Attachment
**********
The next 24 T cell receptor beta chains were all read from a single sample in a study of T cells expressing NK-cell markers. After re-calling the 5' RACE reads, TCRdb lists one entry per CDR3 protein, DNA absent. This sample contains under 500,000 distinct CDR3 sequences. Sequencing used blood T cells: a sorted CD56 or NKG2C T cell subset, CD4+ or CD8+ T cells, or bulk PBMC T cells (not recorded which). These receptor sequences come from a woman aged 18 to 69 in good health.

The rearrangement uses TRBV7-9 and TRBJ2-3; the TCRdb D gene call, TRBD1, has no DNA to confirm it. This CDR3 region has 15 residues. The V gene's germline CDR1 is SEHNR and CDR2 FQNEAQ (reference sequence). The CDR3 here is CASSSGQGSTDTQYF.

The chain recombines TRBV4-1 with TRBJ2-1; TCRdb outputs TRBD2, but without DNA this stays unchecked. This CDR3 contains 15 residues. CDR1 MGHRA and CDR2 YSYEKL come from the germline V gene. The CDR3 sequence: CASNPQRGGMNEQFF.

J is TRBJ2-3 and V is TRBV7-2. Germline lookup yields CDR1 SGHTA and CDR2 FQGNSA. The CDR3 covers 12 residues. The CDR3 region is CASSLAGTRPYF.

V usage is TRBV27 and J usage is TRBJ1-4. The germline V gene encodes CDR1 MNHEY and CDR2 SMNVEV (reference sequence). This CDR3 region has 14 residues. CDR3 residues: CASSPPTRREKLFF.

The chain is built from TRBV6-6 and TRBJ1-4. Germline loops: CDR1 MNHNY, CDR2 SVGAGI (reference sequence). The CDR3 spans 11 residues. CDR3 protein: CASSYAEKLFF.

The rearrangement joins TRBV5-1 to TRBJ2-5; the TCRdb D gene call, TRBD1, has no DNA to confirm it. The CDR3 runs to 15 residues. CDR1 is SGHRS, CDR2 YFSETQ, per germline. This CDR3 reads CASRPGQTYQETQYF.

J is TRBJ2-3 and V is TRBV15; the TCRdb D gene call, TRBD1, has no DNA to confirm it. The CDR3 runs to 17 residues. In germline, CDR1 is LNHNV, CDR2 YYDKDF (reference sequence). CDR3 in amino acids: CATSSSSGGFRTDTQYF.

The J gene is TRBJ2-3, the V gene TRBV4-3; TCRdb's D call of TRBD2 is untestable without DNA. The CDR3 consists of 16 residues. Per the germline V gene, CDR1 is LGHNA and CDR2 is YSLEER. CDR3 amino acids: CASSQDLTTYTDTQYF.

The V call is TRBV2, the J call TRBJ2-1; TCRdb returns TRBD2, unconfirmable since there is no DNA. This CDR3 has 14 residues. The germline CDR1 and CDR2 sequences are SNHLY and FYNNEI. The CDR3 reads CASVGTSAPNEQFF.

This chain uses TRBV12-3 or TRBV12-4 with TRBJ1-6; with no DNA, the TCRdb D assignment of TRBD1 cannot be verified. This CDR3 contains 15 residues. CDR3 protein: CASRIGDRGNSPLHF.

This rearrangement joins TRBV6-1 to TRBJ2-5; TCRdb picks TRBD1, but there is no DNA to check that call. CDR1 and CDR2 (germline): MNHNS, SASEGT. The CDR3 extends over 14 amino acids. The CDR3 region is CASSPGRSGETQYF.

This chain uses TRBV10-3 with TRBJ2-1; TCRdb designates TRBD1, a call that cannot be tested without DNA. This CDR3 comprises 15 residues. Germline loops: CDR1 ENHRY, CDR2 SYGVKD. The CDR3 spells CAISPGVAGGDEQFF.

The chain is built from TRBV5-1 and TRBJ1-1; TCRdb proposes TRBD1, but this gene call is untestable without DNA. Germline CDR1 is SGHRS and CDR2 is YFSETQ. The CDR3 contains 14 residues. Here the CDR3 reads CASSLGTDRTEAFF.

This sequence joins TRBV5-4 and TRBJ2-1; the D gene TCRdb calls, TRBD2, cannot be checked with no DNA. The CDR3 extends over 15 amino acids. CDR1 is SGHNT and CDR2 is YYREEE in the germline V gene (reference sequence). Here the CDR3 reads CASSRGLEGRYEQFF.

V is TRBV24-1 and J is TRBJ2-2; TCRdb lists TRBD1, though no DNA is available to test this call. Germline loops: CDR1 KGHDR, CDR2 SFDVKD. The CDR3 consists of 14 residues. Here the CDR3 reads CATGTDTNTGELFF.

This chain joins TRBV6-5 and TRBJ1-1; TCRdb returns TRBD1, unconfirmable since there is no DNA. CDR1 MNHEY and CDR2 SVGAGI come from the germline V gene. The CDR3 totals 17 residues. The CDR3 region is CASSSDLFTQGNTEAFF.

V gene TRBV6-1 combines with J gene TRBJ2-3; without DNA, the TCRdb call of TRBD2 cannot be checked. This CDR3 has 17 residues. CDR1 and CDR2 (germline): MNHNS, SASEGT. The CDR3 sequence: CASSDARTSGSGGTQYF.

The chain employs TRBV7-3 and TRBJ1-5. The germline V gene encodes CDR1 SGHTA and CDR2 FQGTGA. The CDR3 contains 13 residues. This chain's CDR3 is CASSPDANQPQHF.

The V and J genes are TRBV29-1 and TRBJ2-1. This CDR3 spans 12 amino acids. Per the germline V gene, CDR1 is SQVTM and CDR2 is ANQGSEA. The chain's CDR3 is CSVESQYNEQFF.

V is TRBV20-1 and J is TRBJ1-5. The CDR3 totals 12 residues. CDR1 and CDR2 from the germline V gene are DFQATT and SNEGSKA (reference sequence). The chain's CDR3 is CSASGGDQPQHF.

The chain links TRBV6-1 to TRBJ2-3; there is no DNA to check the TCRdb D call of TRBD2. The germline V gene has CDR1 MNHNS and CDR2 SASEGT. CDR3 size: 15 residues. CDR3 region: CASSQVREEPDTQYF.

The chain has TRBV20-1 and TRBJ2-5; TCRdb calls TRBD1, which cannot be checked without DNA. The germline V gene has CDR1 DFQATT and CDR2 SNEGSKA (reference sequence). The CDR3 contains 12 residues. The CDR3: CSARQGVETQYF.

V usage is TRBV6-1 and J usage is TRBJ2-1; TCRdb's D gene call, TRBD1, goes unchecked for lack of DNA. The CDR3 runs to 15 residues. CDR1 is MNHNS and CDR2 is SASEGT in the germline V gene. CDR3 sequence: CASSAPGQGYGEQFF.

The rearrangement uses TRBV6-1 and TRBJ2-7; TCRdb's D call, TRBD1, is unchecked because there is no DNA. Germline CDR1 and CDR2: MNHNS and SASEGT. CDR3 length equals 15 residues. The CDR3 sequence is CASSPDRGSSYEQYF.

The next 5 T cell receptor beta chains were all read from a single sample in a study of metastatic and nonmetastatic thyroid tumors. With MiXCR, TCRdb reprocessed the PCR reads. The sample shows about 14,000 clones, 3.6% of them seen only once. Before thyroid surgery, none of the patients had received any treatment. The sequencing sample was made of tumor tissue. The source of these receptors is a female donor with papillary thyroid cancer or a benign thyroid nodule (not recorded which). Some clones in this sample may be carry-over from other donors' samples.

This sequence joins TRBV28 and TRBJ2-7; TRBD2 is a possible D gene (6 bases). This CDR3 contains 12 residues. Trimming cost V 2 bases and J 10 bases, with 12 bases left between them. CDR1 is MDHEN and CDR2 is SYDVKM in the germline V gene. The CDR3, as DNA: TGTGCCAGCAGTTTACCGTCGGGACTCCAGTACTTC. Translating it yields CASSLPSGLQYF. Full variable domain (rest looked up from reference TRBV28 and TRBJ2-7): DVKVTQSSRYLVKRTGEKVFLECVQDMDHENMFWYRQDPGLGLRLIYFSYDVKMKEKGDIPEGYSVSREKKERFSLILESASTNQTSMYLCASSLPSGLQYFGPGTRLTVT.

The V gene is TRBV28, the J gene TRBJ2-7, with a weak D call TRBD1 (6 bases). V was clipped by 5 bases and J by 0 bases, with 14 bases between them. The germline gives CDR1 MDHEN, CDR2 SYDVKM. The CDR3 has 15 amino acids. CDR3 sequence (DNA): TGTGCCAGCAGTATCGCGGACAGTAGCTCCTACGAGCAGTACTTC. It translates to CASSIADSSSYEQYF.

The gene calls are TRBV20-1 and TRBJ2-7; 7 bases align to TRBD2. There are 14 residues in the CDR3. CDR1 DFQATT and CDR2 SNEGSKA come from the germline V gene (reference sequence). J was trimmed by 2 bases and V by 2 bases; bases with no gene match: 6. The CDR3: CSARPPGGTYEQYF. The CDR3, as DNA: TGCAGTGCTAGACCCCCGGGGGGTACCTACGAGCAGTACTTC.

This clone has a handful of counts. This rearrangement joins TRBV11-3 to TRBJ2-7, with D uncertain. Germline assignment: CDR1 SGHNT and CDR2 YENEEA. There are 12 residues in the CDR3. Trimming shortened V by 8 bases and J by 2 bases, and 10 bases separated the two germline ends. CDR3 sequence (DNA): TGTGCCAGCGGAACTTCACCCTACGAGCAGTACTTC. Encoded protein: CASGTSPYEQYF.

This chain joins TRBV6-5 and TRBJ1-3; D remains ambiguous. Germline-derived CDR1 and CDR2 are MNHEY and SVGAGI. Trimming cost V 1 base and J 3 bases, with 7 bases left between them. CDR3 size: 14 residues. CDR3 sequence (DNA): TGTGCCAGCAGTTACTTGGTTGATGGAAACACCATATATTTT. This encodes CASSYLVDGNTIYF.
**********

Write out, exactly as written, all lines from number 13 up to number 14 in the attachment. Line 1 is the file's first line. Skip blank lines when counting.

This chain uses TRBV10-3 with TRBJ2-1; TCRdb designates TRBD1, a call that cannot be tested without DNA. This CDR3 comprises 15 residues. Germline loops: CDR1 ENHRY, CDR2 SYGVKD. The CDR3 spells CAISPGVAGGDEQFF.

The chain is built from TRBV5-1 and TRBJ1-1; TCRdb proposes TRBD1, but this gene call is untestable without DNA. Germline CDR1 is SGHRS and CDR2 is YFSETQ. The CDR3 contains 14 residues. Here the CDR3 reads CASSLGTDRTEAFF.